Mental health issues can have a resounding impact on productivity, performance and culture within workplaces of all sizes and industries. Approximately 21% of Australian employees have taken time off in the past 12 months for mental health reasons and this has a significant impact not just for the employees, but their colleagues, managers and the rest of the workplace.The effect that mental health conditions, such as depression and anxiety, can have on Australian business is estimated as being approximately $11 billion per year1. This calculation is based on figures for absenteeism, presenteeism, reduced work performance, increased turnover rates and compensation claims.
From a legal standpoint, employers owe a number of obligations to employees regarding their psychological health at work.
Under work health and safety legislation employers must provide a safe and healthy workplace and take action to eliminate and minimise any potential risks to the health and safety of all employees and those present at the workplace. This is not confined to the physical environment but extends to psychological impacts as well.
In relation to mental illness, the obligations include:
- identifying possible workplace practices, actions or incidents which may be causing, or contributing to poor outcomes for workers in terms of their mental health; and
- taking actions to eliminate and minimise those risks.
Under state and federal anti-discrimination laws employers have an obligation to make reasonable adjustments for employees with disabilities to enable them to perform the inherent requirements of their job. Examples of such adjustments include offering flexible working options or changing aspects of the workplace arrangements or practices. However, an adjustment is not required if it would impose an “unjustifiable hardship” on the employer, or the employee would not be able to perform the inherent requirements of the job even with such adjustments.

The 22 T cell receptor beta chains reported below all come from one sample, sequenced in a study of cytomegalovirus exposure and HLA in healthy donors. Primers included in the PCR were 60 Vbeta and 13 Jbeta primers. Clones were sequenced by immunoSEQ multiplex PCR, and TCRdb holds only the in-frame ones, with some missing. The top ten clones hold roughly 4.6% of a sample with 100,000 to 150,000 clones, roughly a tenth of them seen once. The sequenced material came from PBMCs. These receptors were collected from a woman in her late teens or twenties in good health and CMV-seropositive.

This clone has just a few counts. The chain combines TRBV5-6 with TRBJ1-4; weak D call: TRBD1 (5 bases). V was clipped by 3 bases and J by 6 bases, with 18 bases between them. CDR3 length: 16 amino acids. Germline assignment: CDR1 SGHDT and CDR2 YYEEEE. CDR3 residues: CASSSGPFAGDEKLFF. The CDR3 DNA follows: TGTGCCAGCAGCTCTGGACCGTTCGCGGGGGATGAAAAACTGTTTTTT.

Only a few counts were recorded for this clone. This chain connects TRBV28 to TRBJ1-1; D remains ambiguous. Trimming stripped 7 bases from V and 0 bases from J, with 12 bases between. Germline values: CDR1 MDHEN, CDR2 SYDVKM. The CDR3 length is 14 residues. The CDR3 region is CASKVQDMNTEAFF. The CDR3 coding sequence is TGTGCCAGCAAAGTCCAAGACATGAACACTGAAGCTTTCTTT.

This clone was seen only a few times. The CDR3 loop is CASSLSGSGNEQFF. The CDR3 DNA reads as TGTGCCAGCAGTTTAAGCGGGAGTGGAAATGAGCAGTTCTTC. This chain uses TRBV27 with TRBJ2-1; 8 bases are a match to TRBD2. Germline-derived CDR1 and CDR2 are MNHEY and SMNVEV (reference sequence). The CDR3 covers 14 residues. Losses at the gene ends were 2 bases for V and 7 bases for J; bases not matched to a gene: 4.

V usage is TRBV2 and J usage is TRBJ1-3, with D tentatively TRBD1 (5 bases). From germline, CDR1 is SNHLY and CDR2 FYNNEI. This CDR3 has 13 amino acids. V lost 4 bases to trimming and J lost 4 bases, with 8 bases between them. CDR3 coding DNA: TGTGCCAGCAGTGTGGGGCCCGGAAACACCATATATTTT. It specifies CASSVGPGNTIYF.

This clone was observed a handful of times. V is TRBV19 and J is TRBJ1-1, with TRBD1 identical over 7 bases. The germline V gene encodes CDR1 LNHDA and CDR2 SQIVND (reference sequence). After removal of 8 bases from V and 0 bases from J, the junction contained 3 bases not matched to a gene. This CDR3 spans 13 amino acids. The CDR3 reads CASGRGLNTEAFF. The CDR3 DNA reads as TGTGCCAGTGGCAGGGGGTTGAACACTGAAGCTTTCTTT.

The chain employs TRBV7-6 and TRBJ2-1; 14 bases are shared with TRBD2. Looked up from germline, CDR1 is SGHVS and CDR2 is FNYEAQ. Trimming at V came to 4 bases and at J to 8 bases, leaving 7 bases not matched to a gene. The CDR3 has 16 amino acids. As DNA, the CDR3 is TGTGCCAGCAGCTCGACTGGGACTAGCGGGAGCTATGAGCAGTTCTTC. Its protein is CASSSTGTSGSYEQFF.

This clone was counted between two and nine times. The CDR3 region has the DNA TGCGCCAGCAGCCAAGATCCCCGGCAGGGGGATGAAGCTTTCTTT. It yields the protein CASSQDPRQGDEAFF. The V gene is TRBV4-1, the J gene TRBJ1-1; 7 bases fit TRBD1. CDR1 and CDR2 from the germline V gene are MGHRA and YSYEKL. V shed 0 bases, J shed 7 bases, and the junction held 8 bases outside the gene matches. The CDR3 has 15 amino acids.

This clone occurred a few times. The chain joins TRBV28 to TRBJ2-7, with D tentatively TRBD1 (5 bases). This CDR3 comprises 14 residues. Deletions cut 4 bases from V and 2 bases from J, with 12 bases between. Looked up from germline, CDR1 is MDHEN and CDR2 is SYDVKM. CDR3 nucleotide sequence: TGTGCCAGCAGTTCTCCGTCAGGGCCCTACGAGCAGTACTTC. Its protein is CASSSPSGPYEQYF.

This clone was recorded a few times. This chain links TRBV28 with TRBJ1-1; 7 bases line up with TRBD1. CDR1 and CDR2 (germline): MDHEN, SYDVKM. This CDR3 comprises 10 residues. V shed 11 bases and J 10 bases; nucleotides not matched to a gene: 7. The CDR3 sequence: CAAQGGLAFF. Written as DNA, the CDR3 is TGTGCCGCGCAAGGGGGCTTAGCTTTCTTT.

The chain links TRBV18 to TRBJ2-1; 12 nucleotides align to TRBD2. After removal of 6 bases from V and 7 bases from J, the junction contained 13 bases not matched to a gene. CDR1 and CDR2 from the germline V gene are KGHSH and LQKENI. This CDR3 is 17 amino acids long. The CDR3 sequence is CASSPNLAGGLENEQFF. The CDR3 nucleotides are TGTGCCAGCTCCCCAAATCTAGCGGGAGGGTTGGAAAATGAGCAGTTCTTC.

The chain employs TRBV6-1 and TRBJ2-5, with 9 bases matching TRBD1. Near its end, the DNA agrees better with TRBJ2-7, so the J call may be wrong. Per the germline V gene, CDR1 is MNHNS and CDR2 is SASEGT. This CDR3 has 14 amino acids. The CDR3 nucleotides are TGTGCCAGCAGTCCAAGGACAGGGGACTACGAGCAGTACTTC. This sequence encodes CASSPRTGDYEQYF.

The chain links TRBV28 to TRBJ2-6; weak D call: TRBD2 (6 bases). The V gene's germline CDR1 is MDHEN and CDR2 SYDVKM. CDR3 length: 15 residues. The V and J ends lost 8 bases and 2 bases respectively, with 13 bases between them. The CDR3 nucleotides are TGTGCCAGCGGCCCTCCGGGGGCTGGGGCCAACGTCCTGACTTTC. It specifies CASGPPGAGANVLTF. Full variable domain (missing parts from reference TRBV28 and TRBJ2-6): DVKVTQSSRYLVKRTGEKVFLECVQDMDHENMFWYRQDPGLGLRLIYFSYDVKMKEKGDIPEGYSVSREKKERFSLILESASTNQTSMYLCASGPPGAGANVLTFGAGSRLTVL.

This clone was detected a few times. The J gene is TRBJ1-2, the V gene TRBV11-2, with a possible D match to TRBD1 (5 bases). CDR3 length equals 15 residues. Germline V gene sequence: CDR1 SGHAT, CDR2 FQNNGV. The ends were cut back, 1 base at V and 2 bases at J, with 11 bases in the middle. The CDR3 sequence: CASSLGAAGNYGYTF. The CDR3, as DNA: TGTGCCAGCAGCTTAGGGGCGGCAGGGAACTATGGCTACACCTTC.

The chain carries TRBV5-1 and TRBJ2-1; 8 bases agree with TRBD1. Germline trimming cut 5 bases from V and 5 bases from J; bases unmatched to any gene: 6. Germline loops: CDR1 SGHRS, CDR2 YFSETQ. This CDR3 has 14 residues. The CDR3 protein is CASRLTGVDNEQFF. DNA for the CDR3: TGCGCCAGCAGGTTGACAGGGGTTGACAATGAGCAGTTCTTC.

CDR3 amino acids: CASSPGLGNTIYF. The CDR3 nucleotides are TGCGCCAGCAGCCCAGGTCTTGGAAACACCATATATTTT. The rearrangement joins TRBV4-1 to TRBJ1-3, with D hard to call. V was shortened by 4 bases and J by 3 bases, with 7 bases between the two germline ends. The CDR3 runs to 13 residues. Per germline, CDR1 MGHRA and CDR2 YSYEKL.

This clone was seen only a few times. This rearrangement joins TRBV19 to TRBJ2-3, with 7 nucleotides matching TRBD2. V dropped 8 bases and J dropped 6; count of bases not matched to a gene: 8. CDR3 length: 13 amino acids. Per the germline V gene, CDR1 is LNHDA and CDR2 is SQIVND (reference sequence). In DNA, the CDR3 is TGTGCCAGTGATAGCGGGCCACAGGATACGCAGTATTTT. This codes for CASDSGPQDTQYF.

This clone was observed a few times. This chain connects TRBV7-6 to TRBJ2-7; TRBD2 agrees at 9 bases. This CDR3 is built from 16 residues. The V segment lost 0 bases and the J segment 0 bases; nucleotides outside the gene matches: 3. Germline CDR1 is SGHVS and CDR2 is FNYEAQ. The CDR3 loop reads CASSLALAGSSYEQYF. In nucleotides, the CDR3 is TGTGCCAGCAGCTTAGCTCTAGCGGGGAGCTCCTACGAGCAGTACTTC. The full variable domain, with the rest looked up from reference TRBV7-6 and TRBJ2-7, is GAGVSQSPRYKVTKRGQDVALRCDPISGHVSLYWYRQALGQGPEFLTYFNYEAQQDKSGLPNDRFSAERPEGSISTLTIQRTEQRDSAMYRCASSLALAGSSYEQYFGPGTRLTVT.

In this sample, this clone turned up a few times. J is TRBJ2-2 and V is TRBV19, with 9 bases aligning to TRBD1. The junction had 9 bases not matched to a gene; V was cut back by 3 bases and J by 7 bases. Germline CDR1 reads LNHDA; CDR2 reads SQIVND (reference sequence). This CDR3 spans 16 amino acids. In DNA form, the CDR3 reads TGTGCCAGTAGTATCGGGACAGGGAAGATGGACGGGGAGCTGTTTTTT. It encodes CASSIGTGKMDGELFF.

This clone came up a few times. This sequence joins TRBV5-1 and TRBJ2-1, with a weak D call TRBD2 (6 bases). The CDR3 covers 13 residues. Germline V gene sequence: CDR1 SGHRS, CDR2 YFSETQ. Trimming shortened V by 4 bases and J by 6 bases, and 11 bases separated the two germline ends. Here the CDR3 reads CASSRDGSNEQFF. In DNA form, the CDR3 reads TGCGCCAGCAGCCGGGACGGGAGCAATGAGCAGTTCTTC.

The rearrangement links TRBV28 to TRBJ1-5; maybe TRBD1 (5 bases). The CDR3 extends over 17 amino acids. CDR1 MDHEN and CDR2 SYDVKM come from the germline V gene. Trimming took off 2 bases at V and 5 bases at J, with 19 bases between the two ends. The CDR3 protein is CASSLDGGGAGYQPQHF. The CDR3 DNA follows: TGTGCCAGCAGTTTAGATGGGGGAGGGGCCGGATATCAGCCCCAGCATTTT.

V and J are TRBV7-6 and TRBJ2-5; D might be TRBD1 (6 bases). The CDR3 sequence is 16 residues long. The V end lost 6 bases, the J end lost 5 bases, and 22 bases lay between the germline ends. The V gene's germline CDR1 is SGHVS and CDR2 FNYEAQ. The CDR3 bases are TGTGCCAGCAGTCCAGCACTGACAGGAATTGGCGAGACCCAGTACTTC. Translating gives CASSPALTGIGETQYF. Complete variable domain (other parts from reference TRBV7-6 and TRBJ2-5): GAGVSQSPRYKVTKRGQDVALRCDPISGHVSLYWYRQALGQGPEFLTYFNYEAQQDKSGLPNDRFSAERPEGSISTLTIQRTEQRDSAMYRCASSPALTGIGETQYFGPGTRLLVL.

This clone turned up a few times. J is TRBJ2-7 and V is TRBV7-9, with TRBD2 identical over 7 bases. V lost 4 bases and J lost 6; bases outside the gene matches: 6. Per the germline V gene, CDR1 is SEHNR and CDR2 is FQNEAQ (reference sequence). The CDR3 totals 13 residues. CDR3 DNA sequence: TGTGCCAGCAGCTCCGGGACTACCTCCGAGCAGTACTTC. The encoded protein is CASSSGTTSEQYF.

The Fair Work Act 2009 (Cth) also provides protection for employees with mental health illness from adverse action taken by an employer because of their disability. Potential forms of adverse action include dismissal, refusing to employ a prospective employee or discriminating against an employee.
Responding at the workplace level
There is no “one size fits all” approach to implementing strategies that promote a mentally healthy workplace. Common organisational responses include:
- Employee Assistance Programs;
- flexible work arrangements;
- policies which address mental health issues; and/or
- mental health leave (via personal leave and/or the implementation of mental health days).
These types of strategies are designed to assist employees to manage their mental health issues and, more broadly, to enhance the prospect of a healthy workplace.
On a more individual level, a commitment by employers to properly address the mental health issues of their employees is fundamental, not only in employers meeting their legislative obligations, but also for all employees to flourish in their employment. Employers should ensure that the needs of employees who are experiencing mental health issues are understood, that the impact of workplace practices on these issues are monitored, and that employees receive the support they require. This may necessitate adjustments being agreed to between the employer and employee, and efforts made to keep under review workload distributions, hours and leave arrangements.
We recommend that employers consider the following dos and don’ts in their approaches to mental health in the workplace:
1. Blackdog Institute and beyondblue (2016), “Developing a mentally healthy workplace: A review of the literature”, Report prepared for the National Mental Health Commission, Sydney.